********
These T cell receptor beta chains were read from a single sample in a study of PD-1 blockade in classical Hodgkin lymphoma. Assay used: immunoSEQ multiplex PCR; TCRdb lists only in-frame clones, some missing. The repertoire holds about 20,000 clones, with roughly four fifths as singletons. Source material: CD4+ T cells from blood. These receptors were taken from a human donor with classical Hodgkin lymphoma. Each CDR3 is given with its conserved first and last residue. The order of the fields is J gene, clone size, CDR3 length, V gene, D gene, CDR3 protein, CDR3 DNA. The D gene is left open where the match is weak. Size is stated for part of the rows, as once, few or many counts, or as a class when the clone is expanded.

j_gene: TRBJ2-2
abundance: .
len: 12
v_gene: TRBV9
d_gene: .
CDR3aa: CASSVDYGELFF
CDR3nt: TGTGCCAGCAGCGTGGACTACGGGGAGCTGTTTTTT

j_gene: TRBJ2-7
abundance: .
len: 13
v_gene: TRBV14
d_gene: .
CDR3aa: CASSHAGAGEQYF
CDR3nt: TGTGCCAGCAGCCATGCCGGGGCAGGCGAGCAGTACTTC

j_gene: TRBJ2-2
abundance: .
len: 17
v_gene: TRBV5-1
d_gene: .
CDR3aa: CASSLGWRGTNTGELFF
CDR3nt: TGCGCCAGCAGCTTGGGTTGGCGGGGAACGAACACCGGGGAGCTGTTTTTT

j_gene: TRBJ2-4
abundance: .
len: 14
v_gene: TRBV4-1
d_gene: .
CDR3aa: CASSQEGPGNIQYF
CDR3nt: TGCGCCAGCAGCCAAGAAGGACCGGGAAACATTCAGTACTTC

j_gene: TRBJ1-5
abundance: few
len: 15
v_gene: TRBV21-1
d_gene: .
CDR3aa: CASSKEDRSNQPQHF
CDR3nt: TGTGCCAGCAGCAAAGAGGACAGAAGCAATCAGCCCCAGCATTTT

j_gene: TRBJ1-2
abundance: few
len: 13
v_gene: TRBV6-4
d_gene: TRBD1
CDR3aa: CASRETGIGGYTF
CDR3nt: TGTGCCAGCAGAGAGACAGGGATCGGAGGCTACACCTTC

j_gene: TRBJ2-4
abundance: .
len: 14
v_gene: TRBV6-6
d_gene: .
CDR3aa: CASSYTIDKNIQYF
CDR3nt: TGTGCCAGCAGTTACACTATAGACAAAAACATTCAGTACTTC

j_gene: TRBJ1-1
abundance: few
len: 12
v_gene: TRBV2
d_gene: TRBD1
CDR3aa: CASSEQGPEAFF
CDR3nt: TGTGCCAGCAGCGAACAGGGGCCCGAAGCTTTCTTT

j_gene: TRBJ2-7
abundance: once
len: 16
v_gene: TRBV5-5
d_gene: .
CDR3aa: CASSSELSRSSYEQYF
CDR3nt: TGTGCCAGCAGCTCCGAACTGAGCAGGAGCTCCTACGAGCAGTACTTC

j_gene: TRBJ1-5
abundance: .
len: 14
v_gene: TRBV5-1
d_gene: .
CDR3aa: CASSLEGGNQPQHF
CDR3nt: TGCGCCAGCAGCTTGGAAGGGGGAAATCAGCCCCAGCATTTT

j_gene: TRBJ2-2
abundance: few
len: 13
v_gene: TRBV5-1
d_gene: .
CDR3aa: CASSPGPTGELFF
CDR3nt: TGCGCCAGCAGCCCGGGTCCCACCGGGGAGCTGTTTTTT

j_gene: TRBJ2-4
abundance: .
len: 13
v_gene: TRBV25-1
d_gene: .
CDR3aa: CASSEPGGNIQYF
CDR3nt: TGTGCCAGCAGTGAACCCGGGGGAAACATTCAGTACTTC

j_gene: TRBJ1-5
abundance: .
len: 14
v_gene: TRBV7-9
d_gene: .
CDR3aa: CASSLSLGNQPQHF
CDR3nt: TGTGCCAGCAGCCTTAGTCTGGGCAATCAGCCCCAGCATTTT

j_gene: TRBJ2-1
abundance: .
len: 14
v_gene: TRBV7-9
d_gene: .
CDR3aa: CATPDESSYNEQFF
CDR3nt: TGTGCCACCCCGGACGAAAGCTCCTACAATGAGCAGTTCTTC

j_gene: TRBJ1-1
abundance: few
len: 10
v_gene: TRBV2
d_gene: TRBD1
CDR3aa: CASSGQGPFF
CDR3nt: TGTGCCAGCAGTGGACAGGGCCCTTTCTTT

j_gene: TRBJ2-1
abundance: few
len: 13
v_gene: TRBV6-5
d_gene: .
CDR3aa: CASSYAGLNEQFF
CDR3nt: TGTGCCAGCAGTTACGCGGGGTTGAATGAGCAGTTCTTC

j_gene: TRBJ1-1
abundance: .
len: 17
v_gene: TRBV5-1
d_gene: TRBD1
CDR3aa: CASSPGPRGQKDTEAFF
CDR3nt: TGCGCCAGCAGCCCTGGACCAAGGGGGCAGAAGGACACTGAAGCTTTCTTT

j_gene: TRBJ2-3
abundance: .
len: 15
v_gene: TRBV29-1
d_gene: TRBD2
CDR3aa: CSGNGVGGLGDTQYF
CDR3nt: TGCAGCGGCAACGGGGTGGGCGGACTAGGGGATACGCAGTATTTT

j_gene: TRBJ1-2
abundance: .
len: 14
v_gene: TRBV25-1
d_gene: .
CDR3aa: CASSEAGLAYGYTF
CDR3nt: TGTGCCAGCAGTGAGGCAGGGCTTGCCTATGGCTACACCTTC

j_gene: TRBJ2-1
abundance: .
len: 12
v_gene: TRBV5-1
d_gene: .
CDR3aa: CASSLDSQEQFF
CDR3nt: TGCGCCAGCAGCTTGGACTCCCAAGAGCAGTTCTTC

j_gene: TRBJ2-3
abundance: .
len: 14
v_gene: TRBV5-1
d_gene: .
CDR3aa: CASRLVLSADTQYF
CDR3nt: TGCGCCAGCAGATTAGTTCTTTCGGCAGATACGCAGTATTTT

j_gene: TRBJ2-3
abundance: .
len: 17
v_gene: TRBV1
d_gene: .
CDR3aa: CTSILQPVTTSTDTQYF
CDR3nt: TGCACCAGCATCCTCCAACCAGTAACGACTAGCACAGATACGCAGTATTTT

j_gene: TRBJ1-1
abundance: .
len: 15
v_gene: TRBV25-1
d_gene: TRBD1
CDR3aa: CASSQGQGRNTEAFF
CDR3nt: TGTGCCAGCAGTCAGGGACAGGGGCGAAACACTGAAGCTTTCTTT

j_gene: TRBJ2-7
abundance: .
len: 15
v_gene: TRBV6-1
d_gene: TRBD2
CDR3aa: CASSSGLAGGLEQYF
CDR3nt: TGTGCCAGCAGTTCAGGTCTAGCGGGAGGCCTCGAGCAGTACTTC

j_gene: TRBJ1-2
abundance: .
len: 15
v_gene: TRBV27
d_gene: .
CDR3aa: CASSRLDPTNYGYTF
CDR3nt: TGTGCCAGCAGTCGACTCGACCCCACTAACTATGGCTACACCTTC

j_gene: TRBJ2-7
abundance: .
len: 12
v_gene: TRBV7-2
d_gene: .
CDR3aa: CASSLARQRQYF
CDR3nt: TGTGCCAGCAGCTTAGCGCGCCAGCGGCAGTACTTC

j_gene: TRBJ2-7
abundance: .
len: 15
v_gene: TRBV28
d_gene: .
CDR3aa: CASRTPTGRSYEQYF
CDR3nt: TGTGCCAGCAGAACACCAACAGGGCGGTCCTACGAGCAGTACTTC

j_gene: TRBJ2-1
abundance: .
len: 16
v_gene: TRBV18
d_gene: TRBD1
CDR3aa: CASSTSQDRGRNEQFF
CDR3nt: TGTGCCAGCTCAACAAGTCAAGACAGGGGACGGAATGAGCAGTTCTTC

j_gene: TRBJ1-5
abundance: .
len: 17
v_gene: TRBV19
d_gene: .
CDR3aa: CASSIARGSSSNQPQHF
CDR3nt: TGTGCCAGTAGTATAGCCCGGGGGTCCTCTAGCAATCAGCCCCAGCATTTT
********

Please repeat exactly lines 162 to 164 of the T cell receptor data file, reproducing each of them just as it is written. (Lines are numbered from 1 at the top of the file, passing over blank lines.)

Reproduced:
CDR3nt: TGTGCCAGCAGTCAGGGACAGGGGCGAAACACTGAAGCTTTCTTT

j_gene: TRBJ2-7
abundance: .